The APEC summit saw a very direct confrontation between the Chinese trade negotiator and Ron Kirk, the US trade representative. Kirk emphasized that no one was excluded from the TPP, although countries should also work for it. But China is quick to point out the exclusionary nature of the TPP, with provisions that seem designed to exclude China.
Much of the attention just before and at the Hawaii summit actually focused on Japan. Japan was the true target of the TPP enlargement effort at this time. Yet, in the wake of the Fukushima catastrophe and in the face of strong opposition by agricultural and domestic industry lobbies, Japan was extremely reluctant to join. Prime Minister Noda postponed his announcement several times in the face of deep divisions within the ruling Democratic Party of Japan (DPJ). Reformists in Japan see the TPP, not so much as a tool to join a balancing campaign against China, but more as a chance to further deregulate and jolt Japan back into growth. They are also aware that the US puts a lot of importance on the TPP and see the TPP as an opportunity to thank the US for its support in the Fukushima drama and to rebuild the US-Japan alliance after the deep rift over the Okinawa bases. However, this new Japan-US love affair had a rocky start as early as Sunday, November 13 in Hawaii. Facing a US declaration that Japan had committed to join the TPP with a promise to consider all sectors (including agriculture and service), the Japanese side issued a strong denial. The US had to backtrack and downscale the nature of the Japanese commitment. Such mishaps do hurt the relationship.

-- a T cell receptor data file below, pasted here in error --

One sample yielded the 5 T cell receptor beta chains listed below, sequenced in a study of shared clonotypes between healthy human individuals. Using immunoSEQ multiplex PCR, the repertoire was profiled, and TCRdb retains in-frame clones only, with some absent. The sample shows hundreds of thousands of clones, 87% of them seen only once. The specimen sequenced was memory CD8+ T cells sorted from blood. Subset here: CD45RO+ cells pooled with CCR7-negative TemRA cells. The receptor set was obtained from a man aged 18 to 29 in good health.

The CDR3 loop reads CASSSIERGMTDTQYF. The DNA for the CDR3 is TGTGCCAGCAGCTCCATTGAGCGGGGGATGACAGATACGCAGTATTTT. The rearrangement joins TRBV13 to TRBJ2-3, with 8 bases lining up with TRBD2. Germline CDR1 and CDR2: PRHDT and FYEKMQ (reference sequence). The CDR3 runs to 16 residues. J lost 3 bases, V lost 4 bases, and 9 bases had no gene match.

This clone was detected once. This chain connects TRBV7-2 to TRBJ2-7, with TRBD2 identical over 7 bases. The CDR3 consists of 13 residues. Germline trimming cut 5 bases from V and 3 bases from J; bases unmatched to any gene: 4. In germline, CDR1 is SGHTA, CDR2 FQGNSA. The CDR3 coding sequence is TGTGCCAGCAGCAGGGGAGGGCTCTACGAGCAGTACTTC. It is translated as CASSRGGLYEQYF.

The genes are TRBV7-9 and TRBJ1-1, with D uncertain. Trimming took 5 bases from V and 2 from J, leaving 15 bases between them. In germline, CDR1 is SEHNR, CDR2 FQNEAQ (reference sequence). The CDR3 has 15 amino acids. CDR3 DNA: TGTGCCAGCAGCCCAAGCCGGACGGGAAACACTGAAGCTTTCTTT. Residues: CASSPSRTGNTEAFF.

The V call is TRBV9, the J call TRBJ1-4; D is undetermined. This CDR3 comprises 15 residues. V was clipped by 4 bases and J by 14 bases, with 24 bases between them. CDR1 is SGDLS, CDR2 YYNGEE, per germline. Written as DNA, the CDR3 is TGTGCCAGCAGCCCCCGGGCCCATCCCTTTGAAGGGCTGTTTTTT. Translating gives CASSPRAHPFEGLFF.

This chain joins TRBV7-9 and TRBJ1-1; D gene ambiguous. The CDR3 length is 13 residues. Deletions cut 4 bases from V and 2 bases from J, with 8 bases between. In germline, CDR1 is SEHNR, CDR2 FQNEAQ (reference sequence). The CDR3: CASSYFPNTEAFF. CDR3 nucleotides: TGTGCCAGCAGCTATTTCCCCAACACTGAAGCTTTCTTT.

Will the US balancing game against China with the TPP work? Will it affect the balance of economic power in Asia and slow down the process of integration between the Chinese economy and the rest of East Asia? At the margin, the TPP may encourage some flows of trade and investment between the US and East Asia and will change the mood in places like Japan. But on balance, it is not likely to deeply change the realities on the ground because of two deep realities.
The first sticky reality is that the core of East Asia’s economic dynamism is China. Japan, Korea, Taiwan, Australia and most ASEAN countries grow as they do mainly because they have turned their economy toward China and hooked on the Chinese mainframe. With this reality in mind, East Asian countries may accept to hedge their bets through some agreement with the US, but they are not likely to do so at the expense of their rising integration with China. An East Asian FTA without China cannot be convincing.
The second reality is that East Asian regionalism has much momentum. Even though we don’t see yet a East Asian common market or thick institutional outcomes, the fact is that diplomatic, academic, civil society and business interconnections have soared over the last 5 years. Think tanks, academic circles and policy circles involved in semi-diplomatic (Track 2) talks are hosting a growing number of meetings between East Asian leaders.
In fact, a mere six days after the Honolulu TPP drama, the leaders of China, Japan, and Korea met in Bali (on the sidelines of the ASEAN+3 meeting) and committed to start negotiating a 3-country FTA from 2012!
However, the TPP episode may well herald a new era of deeper strategic competition between the US and China.